ANDREW DENTON: I want to show you something from Four Corners of, from May this year. This is a thing called ‘The Peanut Project.’
ANDREW DENTON: What is ‘The Peanut Project’?
PHILIP NITSCHKE: Well, it’s a group of people that set out to say we want access to the best drug and of course the easiest way to do that is to travel overseas and buy it from Mexico. But these people have said “We want to work out whether we can do it ourselves.” And they’ve had a series of successes. In fact, some very recent success, where they’ve been able to go down that path of making the drug themselves. They say well…
ANDREW DENTON: And this is happening in Australia? They’re doing this…
PHILIP NITSCHKE: Yeah , that’s right.
ANDREW DENTON: This is outside the law.
PHILIP NITSCHKE: Yes, it’s not a, it’s not a legal process to sit down and make yourself Nembutal.
ANDREW DENTON: And how many taking the trek to Mexico?
PHILIP NITSCHKE: Oh we’re getting, we’re getting one a one a week. We’ve got a tour going over to Mexico soon. We don’t, we don’t all, we don’t all meet down at Kingsford Smith airport, the Nembutal tour to Mexico, but…
ANDREW DENTON: Just imagine ‘The Women’s Weekly End it All Now Tour.’
"...if people get themselves to San Diego at a certain date, which we give them, we make sure that they’ve got the best information, the most recent packaging, the places to go to so they can make that little two hour trip across the border into Tijuana, and come back with the drug."
PHILIP NITSCHKE: Exactly. But if people get themselves to San Diego at a certain date, which we give them, we make sure that they’ve got the best information, the most recent packaging, the places to go to so they can make that little two hour trip across the border into Tijuana, and come back with the drug.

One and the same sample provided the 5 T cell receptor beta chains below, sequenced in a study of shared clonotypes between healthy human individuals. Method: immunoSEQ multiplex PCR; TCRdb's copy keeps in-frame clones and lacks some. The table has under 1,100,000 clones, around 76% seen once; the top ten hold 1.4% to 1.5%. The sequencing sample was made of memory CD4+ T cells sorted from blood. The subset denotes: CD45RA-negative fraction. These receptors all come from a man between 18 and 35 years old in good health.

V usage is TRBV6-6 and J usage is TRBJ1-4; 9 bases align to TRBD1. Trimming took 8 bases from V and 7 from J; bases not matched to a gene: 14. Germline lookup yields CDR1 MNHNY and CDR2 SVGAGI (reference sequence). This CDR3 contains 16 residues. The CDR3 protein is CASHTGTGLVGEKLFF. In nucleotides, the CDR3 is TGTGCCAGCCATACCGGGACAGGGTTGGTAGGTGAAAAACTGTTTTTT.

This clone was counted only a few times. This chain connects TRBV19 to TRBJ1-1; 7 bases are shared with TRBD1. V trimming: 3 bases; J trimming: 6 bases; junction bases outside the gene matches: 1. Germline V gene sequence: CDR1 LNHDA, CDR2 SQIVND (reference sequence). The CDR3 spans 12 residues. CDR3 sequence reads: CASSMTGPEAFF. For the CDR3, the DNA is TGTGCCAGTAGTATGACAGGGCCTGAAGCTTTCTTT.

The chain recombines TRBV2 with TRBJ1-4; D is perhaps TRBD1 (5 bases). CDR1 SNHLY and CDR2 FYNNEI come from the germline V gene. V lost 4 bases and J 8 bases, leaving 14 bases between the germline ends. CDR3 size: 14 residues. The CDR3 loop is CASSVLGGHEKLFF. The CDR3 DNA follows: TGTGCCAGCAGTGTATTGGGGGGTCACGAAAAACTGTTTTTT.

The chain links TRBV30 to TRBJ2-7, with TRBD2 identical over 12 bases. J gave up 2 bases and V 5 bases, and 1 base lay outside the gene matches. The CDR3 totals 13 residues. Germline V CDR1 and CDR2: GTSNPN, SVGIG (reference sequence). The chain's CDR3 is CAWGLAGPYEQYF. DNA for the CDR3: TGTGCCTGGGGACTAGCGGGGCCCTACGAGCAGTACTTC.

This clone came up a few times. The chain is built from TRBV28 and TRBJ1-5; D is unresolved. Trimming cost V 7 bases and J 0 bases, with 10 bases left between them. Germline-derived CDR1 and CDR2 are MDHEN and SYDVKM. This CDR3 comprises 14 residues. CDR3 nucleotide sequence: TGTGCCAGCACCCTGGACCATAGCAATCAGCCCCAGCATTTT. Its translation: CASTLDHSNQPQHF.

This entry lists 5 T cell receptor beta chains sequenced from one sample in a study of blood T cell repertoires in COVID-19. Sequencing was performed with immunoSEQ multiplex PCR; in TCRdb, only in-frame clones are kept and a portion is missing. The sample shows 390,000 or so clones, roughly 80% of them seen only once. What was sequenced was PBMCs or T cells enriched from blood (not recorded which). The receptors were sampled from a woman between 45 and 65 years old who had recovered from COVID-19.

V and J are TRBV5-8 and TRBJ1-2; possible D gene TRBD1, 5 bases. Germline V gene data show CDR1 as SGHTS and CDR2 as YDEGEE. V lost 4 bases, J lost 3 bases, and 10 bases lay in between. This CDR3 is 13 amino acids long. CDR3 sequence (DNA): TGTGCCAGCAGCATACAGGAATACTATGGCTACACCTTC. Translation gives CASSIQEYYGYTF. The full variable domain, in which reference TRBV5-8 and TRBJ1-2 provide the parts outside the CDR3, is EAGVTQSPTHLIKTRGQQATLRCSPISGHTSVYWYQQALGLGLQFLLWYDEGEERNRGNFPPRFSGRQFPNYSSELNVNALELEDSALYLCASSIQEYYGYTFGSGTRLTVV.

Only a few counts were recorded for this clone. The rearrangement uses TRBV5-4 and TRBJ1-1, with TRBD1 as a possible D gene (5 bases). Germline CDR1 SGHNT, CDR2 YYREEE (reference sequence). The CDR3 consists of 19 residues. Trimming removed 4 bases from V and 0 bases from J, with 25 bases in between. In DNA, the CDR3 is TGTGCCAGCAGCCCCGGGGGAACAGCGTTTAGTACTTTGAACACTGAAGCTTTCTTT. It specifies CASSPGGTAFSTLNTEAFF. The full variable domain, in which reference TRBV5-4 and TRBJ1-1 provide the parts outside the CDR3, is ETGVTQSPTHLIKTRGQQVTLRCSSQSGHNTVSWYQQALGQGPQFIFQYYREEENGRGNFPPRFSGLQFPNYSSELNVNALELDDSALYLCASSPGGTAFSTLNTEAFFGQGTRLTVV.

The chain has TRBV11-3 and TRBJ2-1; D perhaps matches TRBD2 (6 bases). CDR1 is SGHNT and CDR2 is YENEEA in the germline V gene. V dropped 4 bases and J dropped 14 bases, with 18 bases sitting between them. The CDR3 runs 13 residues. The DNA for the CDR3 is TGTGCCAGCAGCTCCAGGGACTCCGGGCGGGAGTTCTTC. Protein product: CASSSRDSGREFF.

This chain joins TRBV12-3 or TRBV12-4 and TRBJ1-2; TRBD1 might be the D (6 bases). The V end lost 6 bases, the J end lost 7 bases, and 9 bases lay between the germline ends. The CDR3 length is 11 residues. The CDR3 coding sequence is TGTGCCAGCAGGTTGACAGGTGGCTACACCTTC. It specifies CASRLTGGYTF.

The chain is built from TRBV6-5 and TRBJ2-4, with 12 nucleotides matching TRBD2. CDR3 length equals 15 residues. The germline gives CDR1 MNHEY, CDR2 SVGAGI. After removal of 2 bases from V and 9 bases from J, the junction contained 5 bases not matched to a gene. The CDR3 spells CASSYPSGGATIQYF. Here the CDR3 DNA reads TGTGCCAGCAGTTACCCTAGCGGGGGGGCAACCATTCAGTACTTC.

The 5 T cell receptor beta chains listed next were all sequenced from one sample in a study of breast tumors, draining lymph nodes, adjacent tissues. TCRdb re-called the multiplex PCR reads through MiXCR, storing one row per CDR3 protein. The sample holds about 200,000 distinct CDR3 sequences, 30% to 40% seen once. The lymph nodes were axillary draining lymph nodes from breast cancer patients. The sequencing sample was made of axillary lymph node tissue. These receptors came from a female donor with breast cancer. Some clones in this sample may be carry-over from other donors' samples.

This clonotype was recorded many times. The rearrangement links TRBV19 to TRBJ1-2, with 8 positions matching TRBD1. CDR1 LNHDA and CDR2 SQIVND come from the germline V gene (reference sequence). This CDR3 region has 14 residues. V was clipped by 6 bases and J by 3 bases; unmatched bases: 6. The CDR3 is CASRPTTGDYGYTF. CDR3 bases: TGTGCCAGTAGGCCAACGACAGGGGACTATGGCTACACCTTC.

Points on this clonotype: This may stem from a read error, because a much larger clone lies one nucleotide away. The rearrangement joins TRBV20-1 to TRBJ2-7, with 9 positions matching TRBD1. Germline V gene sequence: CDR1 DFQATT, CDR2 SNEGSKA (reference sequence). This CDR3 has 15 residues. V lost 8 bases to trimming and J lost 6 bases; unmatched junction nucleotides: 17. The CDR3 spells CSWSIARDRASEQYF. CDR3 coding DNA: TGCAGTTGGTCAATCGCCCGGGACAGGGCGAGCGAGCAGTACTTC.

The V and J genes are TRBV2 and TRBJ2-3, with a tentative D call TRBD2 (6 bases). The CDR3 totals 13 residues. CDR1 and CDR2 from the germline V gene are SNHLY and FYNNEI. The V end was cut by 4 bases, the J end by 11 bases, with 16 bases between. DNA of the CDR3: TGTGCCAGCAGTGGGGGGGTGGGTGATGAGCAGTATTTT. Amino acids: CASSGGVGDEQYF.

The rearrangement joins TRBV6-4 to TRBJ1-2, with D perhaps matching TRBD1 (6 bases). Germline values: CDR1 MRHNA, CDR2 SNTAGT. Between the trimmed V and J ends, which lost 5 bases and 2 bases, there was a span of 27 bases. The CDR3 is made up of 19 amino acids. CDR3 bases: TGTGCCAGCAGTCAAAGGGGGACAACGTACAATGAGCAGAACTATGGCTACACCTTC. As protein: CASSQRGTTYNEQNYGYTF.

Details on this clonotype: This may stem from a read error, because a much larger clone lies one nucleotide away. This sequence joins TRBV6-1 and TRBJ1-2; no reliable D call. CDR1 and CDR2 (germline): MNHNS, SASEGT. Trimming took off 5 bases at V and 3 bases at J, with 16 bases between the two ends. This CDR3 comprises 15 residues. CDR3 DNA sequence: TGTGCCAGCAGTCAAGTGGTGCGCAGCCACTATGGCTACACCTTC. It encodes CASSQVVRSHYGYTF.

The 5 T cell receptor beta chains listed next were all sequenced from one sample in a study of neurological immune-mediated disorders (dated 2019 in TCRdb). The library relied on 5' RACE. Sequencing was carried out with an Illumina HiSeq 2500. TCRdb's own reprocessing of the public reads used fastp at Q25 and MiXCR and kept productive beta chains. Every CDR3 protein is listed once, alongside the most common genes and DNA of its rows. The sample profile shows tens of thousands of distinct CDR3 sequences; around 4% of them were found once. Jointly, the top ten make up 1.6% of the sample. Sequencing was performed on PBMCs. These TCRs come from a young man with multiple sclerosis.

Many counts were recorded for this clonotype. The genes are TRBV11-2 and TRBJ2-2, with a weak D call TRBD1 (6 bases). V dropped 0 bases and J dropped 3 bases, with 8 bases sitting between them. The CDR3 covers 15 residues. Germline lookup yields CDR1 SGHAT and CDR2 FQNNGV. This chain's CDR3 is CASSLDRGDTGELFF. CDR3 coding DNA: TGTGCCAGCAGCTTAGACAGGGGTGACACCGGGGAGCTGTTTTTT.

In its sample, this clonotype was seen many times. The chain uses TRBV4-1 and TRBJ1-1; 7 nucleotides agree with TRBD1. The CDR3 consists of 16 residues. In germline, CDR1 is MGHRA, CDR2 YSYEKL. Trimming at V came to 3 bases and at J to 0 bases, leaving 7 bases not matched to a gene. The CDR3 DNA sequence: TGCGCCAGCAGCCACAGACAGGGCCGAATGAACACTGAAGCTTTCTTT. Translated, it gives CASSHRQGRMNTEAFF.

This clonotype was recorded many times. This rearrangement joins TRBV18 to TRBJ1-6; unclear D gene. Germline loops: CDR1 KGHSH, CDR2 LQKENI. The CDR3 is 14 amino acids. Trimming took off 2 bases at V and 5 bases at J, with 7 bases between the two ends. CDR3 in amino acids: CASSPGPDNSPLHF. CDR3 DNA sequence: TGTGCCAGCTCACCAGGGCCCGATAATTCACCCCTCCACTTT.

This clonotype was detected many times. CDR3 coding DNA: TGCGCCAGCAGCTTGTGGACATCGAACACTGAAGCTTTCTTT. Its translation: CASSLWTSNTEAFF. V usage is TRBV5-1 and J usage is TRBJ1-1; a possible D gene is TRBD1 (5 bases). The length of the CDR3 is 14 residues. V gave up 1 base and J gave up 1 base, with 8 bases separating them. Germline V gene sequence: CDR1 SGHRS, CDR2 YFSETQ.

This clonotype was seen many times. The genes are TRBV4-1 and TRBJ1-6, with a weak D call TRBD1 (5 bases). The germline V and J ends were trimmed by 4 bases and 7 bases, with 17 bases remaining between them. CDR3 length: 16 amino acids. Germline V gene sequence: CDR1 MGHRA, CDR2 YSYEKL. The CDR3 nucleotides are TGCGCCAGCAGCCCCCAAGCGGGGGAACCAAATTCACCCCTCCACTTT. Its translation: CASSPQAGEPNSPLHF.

ANDREW DENTON: You run suicide seminars for those that that wish to learn about things like ‘The Peanut Project.’ You believe it’s the right of people that to be able to choose how to control how they die. Is it OK for someone who’s perfectly healthy to come to these workshops?
PHILIP NITSCHKE: They’re mostly healthy. I mean, mostly we restrict age. You’ve got to be over a certain age to come along.
ANDREW DENTON: Which is?
PHILIP NITSCHKE: Oh 65. We have had, we’ve had, we’ve had exceptions with various good reasons. Or you could be a person who’s ill, but most people are well 65 and over, over age group.
ANDREW DENTON: And there they’re given what sort of information?
PHILIP NITSCHKE: Well, pretty much it’s a, it’s an environment where they can ask any questions they like. And I mean with the new laws in Australia it’s actually a crime now to talk on the telephone about this particular issue, but in a workshop environment we can talk openly about methods.
more at http://www.abc.net.au/tv/enoughrope/tra ... 094728.htm
METHOD OF SUICIDE
In 2005 the most frequent method of suicide was hanging (including strangulation and suffocation) which was used in half (51%) of all suicide deaths. Poisoning by drugs was used in 12% and poisoning by other methods (including by motor vehicle exhaust) was used in 16% of suicide deaths. Methods using firearms accounted for 7% of suicide deaths. The remaining group (Other) comprised 14% of suicide deaths and included deaths from drowning, jumping from a high place, and other methods. Suicide deaths using firearms have more than halved over the last ten years, from 389 deaths in 1995, to 147 deaths in 2005. See Table 5 for data on broad groupings of method of suicide.
There are about 2000 suicides each year in Australia at present.
More info http://www.abs.gov.au/AUSSTATS/abs@.nsf/mf/3309.0/